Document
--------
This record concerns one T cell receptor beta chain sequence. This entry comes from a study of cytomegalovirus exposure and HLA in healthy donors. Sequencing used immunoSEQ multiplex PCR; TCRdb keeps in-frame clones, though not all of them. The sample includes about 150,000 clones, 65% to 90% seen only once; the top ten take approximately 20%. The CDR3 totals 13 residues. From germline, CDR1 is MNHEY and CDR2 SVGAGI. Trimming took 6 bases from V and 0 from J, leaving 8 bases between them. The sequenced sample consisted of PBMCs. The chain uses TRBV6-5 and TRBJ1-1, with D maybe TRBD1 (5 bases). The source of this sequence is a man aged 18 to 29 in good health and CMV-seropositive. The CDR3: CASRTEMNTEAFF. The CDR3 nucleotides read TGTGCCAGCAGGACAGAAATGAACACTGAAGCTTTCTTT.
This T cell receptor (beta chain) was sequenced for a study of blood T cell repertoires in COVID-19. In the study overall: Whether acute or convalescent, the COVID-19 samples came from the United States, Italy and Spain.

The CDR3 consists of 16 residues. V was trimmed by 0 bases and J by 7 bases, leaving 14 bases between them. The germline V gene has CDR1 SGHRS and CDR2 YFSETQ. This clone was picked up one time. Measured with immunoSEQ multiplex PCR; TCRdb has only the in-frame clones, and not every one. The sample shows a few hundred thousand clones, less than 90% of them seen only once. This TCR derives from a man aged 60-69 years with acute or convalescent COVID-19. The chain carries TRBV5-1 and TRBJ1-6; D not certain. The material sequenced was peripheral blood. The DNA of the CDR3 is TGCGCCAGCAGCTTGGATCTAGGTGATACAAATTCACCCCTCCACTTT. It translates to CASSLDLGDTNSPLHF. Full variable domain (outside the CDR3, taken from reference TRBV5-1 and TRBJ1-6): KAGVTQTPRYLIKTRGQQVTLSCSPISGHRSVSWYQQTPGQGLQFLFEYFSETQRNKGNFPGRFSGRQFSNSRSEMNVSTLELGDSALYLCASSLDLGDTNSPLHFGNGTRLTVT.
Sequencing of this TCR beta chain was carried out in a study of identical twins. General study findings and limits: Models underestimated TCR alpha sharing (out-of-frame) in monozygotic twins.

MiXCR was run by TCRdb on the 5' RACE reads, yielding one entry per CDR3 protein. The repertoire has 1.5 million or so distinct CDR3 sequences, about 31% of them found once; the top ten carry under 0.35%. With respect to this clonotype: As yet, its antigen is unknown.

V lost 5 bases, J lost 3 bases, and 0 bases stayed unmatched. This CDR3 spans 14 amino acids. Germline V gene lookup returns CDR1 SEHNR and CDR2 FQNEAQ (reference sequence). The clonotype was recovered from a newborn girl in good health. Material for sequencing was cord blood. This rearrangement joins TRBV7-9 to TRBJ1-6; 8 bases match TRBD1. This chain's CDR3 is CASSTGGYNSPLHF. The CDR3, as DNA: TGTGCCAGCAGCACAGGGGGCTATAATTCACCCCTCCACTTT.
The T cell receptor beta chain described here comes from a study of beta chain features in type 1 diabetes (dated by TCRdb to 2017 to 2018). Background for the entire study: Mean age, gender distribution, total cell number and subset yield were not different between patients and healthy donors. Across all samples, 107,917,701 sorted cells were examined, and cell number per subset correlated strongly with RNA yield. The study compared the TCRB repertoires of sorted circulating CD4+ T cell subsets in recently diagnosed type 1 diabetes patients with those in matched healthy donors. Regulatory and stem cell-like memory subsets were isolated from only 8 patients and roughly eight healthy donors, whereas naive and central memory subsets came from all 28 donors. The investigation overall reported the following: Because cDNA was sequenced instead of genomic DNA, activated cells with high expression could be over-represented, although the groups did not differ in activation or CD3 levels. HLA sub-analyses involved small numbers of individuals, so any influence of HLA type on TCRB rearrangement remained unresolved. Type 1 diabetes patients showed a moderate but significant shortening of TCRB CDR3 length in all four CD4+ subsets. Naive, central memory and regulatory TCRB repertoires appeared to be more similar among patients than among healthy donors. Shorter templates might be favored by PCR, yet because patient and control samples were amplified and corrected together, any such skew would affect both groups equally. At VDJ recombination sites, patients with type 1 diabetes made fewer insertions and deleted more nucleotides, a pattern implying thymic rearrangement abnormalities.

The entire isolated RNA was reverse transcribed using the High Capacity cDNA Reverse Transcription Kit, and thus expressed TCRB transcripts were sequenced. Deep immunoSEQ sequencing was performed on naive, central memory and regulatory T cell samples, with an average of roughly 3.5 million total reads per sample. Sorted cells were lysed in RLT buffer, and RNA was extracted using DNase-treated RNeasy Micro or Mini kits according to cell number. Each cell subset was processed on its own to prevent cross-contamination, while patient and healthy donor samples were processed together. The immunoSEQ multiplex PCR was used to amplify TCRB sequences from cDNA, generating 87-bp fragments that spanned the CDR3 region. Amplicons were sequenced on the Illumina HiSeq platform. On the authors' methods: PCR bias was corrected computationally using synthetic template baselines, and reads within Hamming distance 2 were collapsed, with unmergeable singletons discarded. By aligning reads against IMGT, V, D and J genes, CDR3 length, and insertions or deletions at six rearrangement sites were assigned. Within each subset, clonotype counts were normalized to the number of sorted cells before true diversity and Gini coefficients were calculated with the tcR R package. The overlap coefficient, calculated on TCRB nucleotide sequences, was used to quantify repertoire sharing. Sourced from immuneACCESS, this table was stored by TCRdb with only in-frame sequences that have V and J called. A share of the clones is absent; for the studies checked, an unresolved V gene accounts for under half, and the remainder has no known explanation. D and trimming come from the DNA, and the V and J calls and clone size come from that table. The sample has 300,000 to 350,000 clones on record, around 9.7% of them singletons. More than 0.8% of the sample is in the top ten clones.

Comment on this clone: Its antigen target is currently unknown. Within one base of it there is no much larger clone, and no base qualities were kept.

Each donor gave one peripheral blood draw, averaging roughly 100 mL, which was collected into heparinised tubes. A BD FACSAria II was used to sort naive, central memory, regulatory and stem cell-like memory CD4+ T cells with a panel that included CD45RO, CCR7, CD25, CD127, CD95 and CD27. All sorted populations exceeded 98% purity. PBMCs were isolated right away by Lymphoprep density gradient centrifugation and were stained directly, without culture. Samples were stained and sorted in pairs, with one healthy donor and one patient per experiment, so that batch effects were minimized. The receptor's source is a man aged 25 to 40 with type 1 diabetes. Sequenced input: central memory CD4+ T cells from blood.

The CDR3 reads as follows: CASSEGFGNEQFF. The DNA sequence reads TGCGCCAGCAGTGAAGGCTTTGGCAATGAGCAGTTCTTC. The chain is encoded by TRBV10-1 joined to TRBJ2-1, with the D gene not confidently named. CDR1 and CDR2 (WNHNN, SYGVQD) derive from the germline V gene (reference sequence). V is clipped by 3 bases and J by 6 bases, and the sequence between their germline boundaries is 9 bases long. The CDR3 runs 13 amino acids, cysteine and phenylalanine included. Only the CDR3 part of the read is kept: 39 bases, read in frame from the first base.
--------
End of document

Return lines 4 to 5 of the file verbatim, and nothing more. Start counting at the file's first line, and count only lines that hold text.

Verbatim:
Sequencing of this TCR beta chain was carried out in a study of identical twins. General study findings and limits: Models underestimated TCR alpha sharing (out-of-frame) in monozygotic twins.

MiXCR was run by TCRdb on the 5' RACE reads, yielding one entry per CDR3 protein. The repertoire has 1.5 million or so distinct CDR3 sequences, about 31% of them found once; the top ten carry under 0.35%. With respect to this clonotype: As yet, its antigen is unknown.